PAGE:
Latin America is known for its large cemeteries with its grand architecture, and El Cementerio General (the General Cemetery) is among the greatest of these. Spanning 86 hectares, the cemetery is not only the largest in Chile but also one of the largest in South America. Over 2 million people are interred in the cemetery. (For reference, the population of Santiago is about 7 million.)
El Cementerio General was founded in 1821 by the man who led Chile to independence and became the country’s first leader, Bernardo O’Higgins. The oldest part of the cemetery is its southern end, which has been designated a national monument. A domed gatehouse was built on the south side of the cemetery facing the semicircular Plaza La Paz, and two arched arcades run along the perimeter of the plaza. The area near the gatehouse contains most of the oldest graves and architecture in the cemetery, including many ornate mausoleums for many of Chilean history’s wealthiest families, while the northern side of the cemetery contains many newer graves and rows of modern multi-story buildings with niches for more average modern-day Chileans. Several much larger structures are interspersed across the cemetery, including the neoclassical Capilla Verde and the modern multi-story Mausoleo Italiano.
O’Higgins’s intention was for the cemetery to honor Chile’s greatest people, and many famous Chileans have indeed been interred in the cemetery. Most of Chile’s former presidents have been interred in the cemetery, although the 20th-century dictator Augusto Pinochet is notably absent, and quite a few other famous Chilean politicians, writers, academics, and entertainers are also buried here.
However, the memorials for the individual and collective victims of the Pinochet dictatorship attract the most attention. Salvador Allende, who committed suicide during the coup d’etat led by Pinochet, had originally been buried in Viña del Mar, but his remains were exhumed and interred in a new monument built at the center of Cementerio General in 1990. The large Memorial del Detenido Desaparecido y del Ejecutado Político (Memorial for the Disappeared) commemorates the people who were either “disappeared” or executed by the Pinochet dictatorship, and a section of the north end of the cemetery named Patio 29 contains the graves of anonymous individuals who were executed during the early years of the dictatorship, all of which are marked with simple metal crosses.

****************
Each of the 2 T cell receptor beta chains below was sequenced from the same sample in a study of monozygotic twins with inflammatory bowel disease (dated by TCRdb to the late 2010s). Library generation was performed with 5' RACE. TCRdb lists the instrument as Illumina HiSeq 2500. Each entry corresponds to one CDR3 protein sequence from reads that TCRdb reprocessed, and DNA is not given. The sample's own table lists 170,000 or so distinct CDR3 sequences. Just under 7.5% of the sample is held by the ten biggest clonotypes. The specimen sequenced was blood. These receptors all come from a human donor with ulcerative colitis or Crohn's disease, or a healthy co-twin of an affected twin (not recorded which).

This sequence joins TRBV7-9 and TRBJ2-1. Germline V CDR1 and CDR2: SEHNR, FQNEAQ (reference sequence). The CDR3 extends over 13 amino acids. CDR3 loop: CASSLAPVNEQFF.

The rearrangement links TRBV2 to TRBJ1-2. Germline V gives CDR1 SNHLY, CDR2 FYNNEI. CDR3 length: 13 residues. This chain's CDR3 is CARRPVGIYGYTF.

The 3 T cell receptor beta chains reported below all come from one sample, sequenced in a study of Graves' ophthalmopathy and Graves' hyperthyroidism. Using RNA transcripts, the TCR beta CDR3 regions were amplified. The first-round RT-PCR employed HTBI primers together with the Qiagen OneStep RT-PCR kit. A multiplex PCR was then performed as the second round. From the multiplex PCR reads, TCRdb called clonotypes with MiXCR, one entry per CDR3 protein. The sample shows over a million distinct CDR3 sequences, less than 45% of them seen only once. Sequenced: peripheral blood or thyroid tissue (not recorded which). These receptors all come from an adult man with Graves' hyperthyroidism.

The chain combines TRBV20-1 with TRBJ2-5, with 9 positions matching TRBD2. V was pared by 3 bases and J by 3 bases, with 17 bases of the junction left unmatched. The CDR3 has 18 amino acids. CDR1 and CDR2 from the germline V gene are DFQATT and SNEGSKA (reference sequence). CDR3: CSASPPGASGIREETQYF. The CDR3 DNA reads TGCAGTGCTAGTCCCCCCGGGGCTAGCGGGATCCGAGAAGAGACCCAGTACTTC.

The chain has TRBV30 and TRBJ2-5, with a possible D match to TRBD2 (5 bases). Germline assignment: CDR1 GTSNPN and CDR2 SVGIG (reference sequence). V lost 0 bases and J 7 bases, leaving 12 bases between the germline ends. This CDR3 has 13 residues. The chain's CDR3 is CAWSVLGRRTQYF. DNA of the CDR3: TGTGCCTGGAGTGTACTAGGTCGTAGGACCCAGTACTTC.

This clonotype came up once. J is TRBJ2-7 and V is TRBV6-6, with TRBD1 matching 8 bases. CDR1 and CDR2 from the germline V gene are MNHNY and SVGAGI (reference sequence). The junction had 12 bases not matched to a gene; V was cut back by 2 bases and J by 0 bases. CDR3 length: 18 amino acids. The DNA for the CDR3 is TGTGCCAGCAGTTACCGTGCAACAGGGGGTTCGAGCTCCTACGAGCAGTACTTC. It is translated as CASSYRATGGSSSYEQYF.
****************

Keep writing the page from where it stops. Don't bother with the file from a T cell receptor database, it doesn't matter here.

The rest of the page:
Today, the cemetery serves as not only the final resting place for many Chileans but also as an open-air museum honoring the greatest people in Chilean history. It attracts not only the families of people who have passed away but visitors from both Chile and abroad who want to learn more about the country’s past.
Know Before You Go
El Cementerio General is open Monday through Sunday from 8:30 am to 5:00 pm. Entry is free. The main entrance faces the Plaza La Paz at the south end of the cemetery; this is also where the main offices for the cemetery can be found. However, it is also possible to access the cemetery from several other entrances as well.
The cemetery is a half-hour walk from the center of Santiago, but it may be more convenient to get there via public transport. The east entrance is located near the Cementerios Metro Station, which is on the L2 (yellow) line. Several bus routes also travel along the east and south sides of the cemetery.
Tours of the cemetery are available and can be booked through the cemetery’s website. These include both daytime and nighttime tours. Note that the tours cost extra.
Be aware that, even though tourists are welcome to visit the cemetery, the location is still in active use. Be considerate of people mourning their deceased relatives.